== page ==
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When it comes to picking a major, earning potential is only part of the picture. After all, if you're a born English major, forcing yourself into a STEM field is more a recipe for discomfort than a guarantee of riches down the line. Once you know what you want to study, you'll need to find the school whose graduates in that concentration find the most success after graduation.
Want the highest salary potential for your tuition dollars? PayScale's College Return on Investment report looks at the schools that have set up their graduates for the highest-earning jobs.
A recent Gallup survey found that business leaders rate job candidates' applied skills and knowledge higher than where they went to school or even which major they concentrated in.
In the U.S., teachers make average salaries in the $40,000 - 45,000 range. But for one elite tutor in South Korea, teaching earns a wage comparable with that of a CEO or another captain of industry.
Recent research from Pew Research Center's Social & Demographic Trends project shows that college, although more expensive than it was just a few years ago, is probably worth the money -- especially if young workers want to make money and have careers they care about.
According to the Bureau of Labor Statistics, 284,000 American workers toiled for minimum wage last year, despite having a bachelor's degree. CNBC points out that this number, while significantly lower than the 327,000 overeducated minimum wage earners in 2010, is up a whopping 70 percent from 2002. To some extent, it's because today's college grads need to have more skills than previous generations, in order to impress employers.
Community college used to be where students went to start their academic career, often for less money than they'd pay to attend a four-year school. If you wanted vocational training, or a degree that would transfer to another, longer program, community college was the place to start. But in California, at least, community colleges might soon offer four-year programs -- in high-demand concentrations.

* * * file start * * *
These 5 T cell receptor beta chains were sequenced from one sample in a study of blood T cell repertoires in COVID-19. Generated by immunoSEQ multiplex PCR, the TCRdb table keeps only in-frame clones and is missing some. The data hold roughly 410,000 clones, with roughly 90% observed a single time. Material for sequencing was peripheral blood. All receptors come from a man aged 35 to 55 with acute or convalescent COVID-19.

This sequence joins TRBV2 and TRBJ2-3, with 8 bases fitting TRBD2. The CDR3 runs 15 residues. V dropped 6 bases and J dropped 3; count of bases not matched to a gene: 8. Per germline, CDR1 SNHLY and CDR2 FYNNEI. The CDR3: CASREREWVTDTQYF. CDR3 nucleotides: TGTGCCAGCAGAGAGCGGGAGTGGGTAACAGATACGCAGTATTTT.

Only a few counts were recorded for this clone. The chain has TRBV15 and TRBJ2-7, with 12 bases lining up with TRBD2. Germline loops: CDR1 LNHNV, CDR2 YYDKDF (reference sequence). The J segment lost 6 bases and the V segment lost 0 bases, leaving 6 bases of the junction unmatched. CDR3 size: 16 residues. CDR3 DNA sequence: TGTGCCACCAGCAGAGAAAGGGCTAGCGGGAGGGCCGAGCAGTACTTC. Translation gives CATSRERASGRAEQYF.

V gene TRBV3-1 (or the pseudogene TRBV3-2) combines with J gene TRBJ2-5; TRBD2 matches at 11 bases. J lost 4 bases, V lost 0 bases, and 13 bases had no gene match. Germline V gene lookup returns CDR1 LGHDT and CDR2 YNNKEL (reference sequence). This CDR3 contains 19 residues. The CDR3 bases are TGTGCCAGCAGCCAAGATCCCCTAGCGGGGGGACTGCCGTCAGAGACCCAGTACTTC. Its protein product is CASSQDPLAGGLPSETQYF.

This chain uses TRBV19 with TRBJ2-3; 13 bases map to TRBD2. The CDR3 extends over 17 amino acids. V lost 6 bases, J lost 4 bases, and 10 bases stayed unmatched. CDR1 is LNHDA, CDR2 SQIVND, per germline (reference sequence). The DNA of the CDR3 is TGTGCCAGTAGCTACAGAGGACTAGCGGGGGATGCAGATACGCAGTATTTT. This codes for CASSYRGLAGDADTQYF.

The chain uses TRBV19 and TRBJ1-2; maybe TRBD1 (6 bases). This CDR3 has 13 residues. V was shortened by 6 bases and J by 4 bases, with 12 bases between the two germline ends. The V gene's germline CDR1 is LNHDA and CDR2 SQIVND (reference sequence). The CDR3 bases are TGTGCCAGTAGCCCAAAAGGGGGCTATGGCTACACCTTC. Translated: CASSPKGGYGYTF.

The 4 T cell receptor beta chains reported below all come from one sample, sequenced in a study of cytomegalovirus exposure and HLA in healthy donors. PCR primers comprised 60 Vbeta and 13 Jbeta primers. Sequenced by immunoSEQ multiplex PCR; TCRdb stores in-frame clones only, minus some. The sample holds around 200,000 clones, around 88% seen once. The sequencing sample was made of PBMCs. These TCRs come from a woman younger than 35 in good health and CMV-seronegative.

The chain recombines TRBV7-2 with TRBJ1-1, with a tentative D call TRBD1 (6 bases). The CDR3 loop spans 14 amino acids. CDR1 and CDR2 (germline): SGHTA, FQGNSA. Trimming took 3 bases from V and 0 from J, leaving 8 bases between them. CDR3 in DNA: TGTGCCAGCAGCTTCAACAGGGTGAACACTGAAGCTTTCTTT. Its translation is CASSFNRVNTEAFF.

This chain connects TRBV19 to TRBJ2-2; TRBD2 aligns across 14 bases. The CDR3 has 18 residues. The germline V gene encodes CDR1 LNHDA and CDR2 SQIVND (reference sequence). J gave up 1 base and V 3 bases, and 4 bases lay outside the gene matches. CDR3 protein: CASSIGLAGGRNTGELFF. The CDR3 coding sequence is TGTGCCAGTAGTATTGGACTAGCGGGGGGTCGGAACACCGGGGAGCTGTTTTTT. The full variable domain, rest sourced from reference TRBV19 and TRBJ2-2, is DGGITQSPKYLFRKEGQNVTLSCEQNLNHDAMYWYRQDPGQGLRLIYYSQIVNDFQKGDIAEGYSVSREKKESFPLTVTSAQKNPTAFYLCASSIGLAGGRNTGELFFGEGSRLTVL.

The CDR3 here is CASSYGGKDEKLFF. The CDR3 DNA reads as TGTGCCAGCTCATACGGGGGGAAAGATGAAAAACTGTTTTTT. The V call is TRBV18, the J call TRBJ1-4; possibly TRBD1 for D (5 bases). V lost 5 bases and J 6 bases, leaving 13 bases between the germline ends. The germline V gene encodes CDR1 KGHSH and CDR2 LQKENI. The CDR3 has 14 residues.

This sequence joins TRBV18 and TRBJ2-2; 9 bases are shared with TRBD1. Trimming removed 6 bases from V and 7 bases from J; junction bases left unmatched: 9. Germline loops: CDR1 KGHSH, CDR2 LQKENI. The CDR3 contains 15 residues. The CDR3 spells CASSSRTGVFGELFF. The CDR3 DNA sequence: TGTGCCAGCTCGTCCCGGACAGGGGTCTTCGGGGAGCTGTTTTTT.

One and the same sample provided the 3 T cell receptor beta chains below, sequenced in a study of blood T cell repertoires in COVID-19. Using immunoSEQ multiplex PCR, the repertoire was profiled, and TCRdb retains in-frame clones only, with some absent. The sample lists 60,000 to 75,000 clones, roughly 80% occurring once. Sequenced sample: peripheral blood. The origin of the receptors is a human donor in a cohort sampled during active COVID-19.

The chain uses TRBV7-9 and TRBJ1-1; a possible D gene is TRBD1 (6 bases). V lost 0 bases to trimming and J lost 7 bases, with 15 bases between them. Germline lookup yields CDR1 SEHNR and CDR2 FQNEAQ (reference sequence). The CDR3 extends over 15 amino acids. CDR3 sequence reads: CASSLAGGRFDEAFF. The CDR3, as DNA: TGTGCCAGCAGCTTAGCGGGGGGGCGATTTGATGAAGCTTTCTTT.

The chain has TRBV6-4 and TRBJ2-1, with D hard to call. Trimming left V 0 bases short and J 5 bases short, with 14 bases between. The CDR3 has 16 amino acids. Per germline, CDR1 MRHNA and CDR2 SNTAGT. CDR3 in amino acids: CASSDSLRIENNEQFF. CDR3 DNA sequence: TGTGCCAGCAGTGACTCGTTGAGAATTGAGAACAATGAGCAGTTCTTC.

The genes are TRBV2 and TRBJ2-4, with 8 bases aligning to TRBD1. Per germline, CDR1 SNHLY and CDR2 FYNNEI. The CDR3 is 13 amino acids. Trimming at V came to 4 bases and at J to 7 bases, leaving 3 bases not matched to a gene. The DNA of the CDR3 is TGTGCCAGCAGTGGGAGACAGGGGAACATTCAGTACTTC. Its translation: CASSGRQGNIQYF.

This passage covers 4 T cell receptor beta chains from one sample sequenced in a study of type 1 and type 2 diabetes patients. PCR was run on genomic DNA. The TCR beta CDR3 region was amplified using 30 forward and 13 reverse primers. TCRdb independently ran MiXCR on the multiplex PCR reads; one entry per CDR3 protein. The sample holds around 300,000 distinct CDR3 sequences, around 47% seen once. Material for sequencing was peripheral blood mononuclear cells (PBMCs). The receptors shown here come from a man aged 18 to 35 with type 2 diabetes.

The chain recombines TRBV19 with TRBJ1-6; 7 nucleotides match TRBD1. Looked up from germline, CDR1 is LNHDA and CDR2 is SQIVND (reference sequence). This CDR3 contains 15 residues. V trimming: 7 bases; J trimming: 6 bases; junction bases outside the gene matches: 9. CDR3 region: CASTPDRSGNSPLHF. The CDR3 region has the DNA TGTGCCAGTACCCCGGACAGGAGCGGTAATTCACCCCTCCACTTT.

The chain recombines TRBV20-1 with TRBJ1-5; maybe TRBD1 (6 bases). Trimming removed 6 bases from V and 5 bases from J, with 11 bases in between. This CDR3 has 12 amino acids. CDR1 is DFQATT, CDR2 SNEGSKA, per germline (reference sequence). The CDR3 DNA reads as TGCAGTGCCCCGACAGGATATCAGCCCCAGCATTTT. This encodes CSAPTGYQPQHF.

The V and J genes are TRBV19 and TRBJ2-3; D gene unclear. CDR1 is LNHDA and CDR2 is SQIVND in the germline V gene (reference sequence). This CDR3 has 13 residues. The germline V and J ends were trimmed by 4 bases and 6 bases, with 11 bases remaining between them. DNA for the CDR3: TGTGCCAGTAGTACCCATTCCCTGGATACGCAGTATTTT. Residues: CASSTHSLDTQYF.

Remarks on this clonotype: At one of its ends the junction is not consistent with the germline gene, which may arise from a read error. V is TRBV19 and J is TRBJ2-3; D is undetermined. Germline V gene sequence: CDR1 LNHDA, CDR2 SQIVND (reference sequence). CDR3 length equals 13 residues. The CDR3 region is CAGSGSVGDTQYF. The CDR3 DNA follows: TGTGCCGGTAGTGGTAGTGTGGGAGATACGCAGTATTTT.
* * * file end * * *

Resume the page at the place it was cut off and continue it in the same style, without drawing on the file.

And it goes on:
Want a job that will let you work from home, at least part of the time? Better get a college degree. Data from the U.S. Bureau of Labor Statistics indicates that workers with a four-year degree are much more likely to be allowed to telecommute.
Arts and humanities majors might never make as much as engineering and math students, but they're far from poverty-stricken, says a recent study. In fact, the report shows that liberal arts grads eventually make up the salary gap between their trajectory and that of other professionals.
A college degree allows workers in many fields to command more money -- provided they're able to get a job. In an economy where that's still far from a sure thing, how can universities justify charging ever-higher amounts for tuition and fees? In part, it's because they have to.
Year Up is an organization dedicated to closing gap between open opportunities at tech companies and urban young adults who have the desire, but not the skills and experience, to fill those roles.
For every fine arts major who goes into his chosen field of study with his head held high, there's another who cringes as he registers for classes, following his heart but fearing a future of unemployment. Well, fear not, our artistic friends: your employment opportunities might be better than you'd expect.
In-state tuition at four-year public colleges and universities increased by only 2.9 percent for this year, on average, according to the College Board. That's the smallest increase since 1975, and a departure from the recent trend of skyrocketing tuition fees.
Adrian College offers a perk for prospective students concerned about low-paying jobs and high loans after graduation: starting next year, the Michigan school will reimburse graduates for their student loans, if they make less than $20,000 a year.
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